Scheck: So the National Academy committee members asked the ballistics people, “What's your error rate?” “Well, we don't have one.” “What's your measurement error?” “We don't have any.” And they became very upset. And the same thing was true with fingerprints and other pattern evidence.
And so this new National Academy report was in no small measure the product of the Innocence Project urging the National Academy to get involved again, because we saw that DNA exonerations exposed a lot of this inadequately validated science.
This is what has been extraordinary about the Innocence Project: each exoneration is a learning moment for the whole criminal justice system. We've learned a lot about the causes of wrongful conviction. And we were lucky to be there at the very beginning and to be people who were oriented to work in an interdisciplinary way. That's why it's really fitting that it was a clinical program that was the source of the Innocence Project.
Gitschier: I first became aware of you through the OJ Simpson trial, so I wanted to ask you, how did you get involved in that? I hadn't appreciated that the Innocence Project had already launched by then.
Scheck: It was clear in 1994 that Peter Neufeld and I knew a lot about forensic DNA testing and serology and forensic evidence. And so I was in Madison Square Garden watching a play-off game when we got a phone call from Gerry Uelmen, who was the dean of Santa Clara Law School, and Bob Shapiro saying, “We are representing Mr. Simpson and we're coming up on a preliminary hearing, and there is blood on the crime scene and other forensic evidence. Could you just advise us what questions to ask about technical detail.” So we did that. And then the DNA testing—people don't understand this—in the Simpson case was not completed until February–March, which…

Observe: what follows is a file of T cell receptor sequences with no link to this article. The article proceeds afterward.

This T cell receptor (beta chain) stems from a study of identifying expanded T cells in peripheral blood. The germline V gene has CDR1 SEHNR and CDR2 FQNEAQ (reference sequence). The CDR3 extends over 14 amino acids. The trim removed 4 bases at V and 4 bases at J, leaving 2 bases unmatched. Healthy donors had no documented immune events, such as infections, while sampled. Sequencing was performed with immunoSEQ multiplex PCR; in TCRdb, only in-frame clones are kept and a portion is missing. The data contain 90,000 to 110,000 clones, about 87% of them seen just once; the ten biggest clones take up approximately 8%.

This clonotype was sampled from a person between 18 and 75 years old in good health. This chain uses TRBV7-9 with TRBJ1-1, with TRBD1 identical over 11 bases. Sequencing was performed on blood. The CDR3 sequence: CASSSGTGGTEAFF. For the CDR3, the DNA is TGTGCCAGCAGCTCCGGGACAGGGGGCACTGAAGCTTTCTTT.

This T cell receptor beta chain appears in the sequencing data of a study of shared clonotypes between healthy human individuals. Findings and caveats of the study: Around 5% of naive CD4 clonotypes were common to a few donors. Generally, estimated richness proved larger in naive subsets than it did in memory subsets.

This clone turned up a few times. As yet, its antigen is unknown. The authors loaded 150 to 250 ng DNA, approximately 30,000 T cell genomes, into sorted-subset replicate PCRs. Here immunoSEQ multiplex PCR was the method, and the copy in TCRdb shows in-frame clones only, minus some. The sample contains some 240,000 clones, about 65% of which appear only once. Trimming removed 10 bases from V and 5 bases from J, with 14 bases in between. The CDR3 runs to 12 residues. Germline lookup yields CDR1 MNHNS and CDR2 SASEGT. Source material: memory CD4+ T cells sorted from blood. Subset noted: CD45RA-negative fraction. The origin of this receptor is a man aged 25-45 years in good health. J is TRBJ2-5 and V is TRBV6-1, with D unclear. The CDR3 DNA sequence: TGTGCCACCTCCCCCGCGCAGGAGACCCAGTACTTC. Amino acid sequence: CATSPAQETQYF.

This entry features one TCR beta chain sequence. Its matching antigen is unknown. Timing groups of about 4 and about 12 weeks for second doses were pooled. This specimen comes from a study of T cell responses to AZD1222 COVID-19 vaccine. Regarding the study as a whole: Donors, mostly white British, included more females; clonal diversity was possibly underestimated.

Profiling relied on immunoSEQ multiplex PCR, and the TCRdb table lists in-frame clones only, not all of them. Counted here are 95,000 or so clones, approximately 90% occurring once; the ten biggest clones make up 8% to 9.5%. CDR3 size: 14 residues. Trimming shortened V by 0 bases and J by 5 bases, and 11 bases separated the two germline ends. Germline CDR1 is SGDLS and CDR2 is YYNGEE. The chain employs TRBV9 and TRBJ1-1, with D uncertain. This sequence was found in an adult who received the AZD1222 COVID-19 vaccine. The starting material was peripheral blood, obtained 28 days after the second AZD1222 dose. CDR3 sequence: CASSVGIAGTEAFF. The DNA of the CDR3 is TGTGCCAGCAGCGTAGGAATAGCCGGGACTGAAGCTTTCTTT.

Gitschier: …was already into the trial, because the trial started in January 1995.
Scheck: January 6th.
Gitschier: So, you didn't know what the outcome was going to be!
Scheck: No, we didn't know what the outcomes or results would be!
Gitschier: Who did the testing?
Scheck: Well, the FBI, Cellmark, then there was some testing by the Los Angeles crime lab, and the lab was just filled with contamination. And the only silver lining I can see in the OJ Simpson case for the American criminal justice system is that the way that we wound up dealing with the forensic evidence in that case was not to challenge the reliability of DNA testing, but [to challenge] the way that the evidence was handled, because nobody doubts anymore that that was a disaster!